Boy, did I sleep. I finally had a chance to get some rest. For the past few months I have been running at full speed, tilting all the windmills in my path. Perhaps it was the cold weather, the radiant views as the sun streaked across through the barren trees, but I relaxed. I rested. I woke up late. The kids were going outside to enjoy their snow day. Though, truth be told, snow days do not exist as a homeschooling family. Be that as it may, they were filled with excitement to run outside and dive into the snow that caused a day off. All one and a half inches of it.

Having spent a better portion of my life in regions that truly understand snow, it was a little laughable. But, to have some time to relax, time with family, is always a blessing. We quickly made plans to clean, organize, and de-clutter. These are never ending tasks when you have three children ages five and under. I assure you that the hurricane that is them trying to ‘help’ clean is far worse than the snow that kept me home. But we did these things just the same.

I watched them bounce up and down as we talked about snow, and smile chocolatey smiles as they had their hot coco. I handled the negotiations as to why I felt we would not be watching any more Christmas movies, even “Christmas Train” (or Polar Express as some of us call it), just because of the snow. They tried. It was adorable. But, it was an amazing day.

Near the end of it I realized that I had lost the opportunity to read as I had intended. It was the end of the day, the kids were going to sleep, and I was just relishing in the relaxation that I received from this unexpected day. In the quiet of the night, while I soothed my youngest back to sleep (for the millionth time) I read a little. Happy, and content with my progress, I logged in at 50% complete on my second book. Slowly, still reflecting back to the cool weather, and the day off, I lulled myself back to sleep in preparation for the day to come.

I hope to have a post on my thoughts on the first book, “The Giver”, sometime this weekend. Stay warm out there, and remember to take time to enjoy the unexpected gifts that are a snow day.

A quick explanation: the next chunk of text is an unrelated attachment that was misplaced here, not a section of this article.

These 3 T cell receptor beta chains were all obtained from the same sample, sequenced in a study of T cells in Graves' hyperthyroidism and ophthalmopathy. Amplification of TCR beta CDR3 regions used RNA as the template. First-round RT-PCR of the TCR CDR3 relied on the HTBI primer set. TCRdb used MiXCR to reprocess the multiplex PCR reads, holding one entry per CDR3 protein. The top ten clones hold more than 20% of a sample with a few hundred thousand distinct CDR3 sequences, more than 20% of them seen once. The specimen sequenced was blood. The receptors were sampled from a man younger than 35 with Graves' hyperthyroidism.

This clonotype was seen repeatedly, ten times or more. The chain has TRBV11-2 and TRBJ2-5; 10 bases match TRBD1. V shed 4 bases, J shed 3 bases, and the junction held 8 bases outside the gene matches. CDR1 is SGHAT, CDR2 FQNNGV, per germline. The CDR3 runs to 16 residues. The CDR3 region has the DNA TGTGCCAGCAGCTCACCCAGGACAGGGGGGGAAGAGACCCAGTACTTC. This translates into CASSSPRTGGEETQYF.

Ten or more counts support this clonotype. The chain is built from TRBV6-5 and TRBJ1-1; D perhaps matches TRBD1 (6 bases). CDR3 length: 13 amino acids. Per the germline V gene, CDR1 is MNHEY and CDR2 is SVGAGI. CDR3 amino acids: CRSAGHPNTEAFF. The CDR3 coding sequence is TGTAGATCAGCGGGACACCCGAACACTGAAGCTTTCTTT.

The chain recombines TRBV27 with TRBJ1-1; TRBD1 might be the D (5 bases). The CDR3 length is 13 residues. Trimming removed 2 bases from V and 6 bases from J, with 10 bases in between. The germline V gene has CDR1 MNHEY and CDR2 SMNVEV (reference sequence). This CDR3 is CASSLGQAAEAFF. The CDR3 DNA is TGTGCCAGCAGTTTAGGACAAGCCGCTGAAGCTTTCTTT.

Live big, love bigger, and be kind, always.

An open letter to my beloved bride on the event of our seventh wedding anniversary

My beloved,

Well, here we are. Rounding out the seventh year of our marriage. My, oh my, look how far we have come. Last night, as we sat and tried to watch The Crown, while dealing with a very sick baby, there was a moment of pause. The TV volume was low, you were bundled up under a blanket, sleepily transfixed on the story. Salem, our beloved border collie, was asleep at your feet. From down the hall the sounds of our sleeping children filled the air. All stuffed up with the weather changes, the chorus of snoring was… beautiful.

You had your hands cradling your stomach, gently holding our unborn fourth child. Had the propane not run out just the day before, there would have been a fire. That will be fixed today. Sorry about that. But that fire would have brought a warm orange glow under the trove of stocking that we hung yesterday. Who knew that so many socks would look that impressive on such a long mantle? Or that the little ceramic village that you have been collecting over the years would look so amazing? I am sure that you did. You have always had an eye for design.

Perhaps there was something that you saw in me, seven years ago. For I can think of no real reason why I am so lucky to be your husband. I am always in awe of your love, support, compassion, and endearment. Even through the frustrating times that we have seen, you have been amazing. You have been steadfast in your desires for me to do my best. You have been my rock, and allowed me to be yours. Through everything, you have been the earthly embodiment of all things good and perfect for me, and our children.

Yes, our children. The growing brood of independent, smart, witty, funny, laughing, stress-us-out extension of our love. Never before has there been such proof to be careful what one prays for. Regardless, even when you think that you are failing, you are excelling in ways that many others could not even come close too. In the rare time that we find ourselves taking a step back and evaluating our little ones, what do we see? A rambunctious group of defiant protesters? No. We see brilliant minds testing the limits of their existence, and reason, with the purest intentions of figuring out life. We see teamwork unhindered by ability. Above it all, we see compassion and joy. All that is good in them comes from the work, love, and patience that you pour into them. We are all better for it.  I never grow tired of exclaiming your accolades as a mother, teacher, and counselor.